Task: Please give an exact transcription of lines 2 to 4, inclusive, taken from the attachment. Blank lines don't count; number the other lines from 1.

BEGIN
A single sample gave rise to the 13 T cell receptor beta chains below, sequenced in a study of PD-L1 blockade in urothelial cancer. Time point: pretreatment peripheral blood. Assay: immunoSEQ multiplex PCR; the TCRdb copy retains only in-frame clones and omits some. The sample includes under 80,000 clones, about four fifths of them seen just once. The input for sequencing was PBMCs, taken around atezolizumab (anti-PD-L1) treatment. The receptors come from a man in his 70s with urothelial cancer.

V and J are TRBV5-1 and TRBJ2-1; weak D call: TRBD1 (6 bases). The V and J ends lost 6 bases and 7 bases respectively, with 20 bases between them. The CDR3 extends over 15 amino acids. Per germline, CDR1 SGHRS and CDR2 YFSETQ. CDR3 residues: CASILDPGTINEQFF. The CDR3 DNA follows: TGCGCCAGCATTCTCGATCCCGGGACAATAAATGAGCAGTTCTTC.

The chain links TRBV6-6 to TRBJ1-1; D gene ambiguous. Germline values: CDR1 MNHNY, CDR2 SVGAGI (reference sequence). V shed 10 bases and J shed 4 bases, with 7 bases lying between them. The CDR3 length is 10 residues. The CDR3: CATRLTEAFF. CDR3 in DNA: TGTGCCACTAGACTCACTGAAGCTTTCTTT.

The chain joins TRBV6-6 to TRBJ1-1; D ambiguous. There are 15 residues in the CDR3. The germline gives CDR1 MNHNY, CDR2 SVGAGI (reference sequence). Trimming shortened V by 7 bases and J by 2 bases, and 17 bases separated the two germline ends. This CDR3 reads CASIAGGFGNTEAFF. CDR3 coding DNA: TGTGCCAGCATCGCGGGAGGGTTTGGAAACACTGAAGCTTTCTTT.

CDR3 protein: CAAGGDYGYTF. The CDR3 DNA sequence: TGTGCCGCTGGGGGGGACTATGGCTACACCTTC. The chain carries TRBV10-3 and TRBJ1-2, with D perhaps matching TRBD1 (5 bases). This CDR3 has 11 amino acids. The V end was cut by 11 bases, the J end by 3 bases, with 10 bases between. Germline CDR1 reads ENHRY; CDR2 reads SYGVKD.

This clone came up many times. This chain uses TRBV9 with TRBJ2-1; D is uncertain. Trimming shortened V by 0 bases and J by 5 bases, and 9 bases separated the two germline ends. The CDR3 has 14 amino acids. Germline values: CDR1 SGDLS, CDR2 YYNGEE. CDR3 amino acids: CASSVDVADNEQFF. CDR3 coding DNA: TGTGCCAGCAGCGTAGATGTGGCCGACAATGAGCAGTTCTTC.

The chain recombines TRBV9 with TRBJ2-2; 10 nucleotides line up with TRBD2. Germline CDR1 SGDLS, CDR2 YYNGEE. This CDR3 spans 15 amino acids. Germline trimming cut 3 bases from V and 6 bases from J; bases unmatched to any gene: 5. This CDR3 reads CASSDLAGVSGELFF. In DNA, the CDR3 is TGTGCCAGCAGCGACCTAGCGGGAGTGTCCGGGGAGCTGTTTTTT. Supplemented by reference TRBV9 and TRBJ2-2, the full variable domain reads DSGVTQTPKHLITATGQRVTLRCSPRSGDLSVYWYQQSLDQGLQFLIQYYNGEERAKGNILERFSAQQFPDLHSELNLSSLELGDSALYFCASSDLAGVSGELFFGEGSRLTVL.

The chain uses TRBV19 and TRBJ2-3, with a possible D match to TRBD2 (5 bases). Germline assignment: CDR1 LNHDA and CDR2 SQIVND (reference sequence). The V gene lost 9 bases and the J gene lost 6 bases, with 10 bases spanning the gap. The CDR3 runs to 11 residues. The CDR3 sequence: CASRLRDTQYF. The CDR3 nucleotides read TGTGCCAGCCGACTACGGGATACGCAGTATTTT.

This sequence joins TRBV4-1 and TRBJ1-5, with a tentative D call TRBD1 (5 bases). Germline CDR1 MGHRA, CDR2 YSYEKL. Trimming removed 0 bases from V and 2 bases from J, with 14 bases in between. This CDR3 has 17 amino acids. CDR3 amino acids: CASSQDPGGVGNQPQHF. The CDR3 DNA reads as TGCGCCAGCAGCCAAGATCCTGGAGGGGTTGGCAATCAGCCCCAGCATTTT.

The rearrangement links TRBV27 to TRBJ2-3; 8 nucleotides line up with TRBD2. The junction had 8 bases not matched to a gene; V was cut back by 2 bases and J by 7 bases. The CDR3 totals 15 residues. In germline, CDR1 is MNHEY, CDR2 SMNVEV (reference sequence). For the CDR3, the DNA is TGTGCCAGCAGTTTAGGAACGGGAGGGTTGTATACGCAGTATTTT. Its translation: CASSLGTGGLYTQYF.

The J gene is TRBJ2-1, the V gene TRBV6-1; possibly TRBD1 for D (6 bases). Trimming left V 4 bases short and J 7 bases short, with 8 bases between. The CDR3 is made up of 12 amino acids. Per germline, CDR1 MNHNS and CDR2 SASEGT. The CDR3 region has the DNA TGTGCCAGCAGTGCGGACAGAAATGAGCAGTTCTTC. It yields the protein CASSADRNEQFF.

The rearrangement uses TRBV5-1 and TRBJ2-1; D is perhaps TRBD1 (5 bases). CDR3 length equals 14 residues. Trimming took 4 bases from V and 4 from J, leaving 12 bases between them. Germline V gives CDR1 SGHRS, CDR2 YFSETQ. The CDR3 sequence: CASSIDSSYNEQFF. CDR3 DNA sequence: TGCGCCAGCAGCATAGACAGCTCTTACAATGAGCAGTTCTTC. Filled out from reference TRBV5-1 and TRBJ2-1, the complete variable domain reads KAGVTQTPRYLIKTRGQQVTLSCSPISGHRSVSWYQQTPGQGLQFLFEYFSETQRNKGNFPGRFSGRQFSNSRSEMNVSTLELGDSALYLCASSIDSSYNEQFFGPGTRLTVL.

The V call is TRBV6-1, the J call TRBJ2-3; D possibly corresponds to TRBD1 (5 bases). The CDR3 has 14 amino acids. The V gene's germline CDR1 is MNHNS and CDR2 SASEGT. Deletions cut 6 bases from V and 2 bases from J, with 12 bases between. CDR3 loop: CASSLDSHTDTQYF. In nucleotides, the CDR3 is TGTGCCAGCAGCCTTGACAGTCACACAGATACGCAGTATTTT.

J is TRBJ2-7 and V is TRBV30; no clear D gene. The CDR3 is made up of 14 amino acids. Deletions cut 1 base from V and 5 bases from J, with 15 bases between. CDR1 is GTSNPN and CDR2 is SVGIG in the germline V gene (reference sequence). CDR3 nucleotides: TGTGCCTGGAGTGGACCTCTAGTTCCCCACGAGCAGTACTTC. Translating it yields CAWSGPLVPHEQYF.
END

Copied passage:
V and J are TRBV5-1 and TRBJ2-1; weak D call: TRBD1 (6 bases). The V and J ends lost 6 bases and 7 bases respectively, with 20 bases between them. The CDR3 extends over 15 amino acids. Per germline, CDR1 SGHRS and CDR2 YFSETQ. CDR3 residues: CASILDPGTINEQFF. The CDR3 DNA follows: TGCGCCAGCATTCTCGATCCCGGGACAATAAATGAGCAGTTCTTC.

The chain links TRBV6-6 to TRBJ1-1; D gene ambiguous. Germline values: CDR1 MNHNY, CDR2 SVGAGI (reference sequence). V shed 10 bases and J shed 4 bases, with 7 bases lying between them. The CDR3 length is 10 residues. The CDR3: CATRLTEAFF. CDR3 in DNA: TGTGCCACTAGACTCACTGAAGCTTTCTTT.

The chain joins TRBV6-6 to TRBJ1-1; D ambiguous. There are 15 residues in the CDR3. The germline gives CDR1 MNHNY, CDR2 SVGAGI (reference sequence). Trimming shortened V by 7 bases and J by 2 bases, and 17 bases separated the two germline ends. This CDR3 reads CASIAGGFGNTEAFF. CDR3 coding DNA: TGTGCCAGCATCGCGGGAGGGTTTGGAAACACTGAAGCTTTCTTT.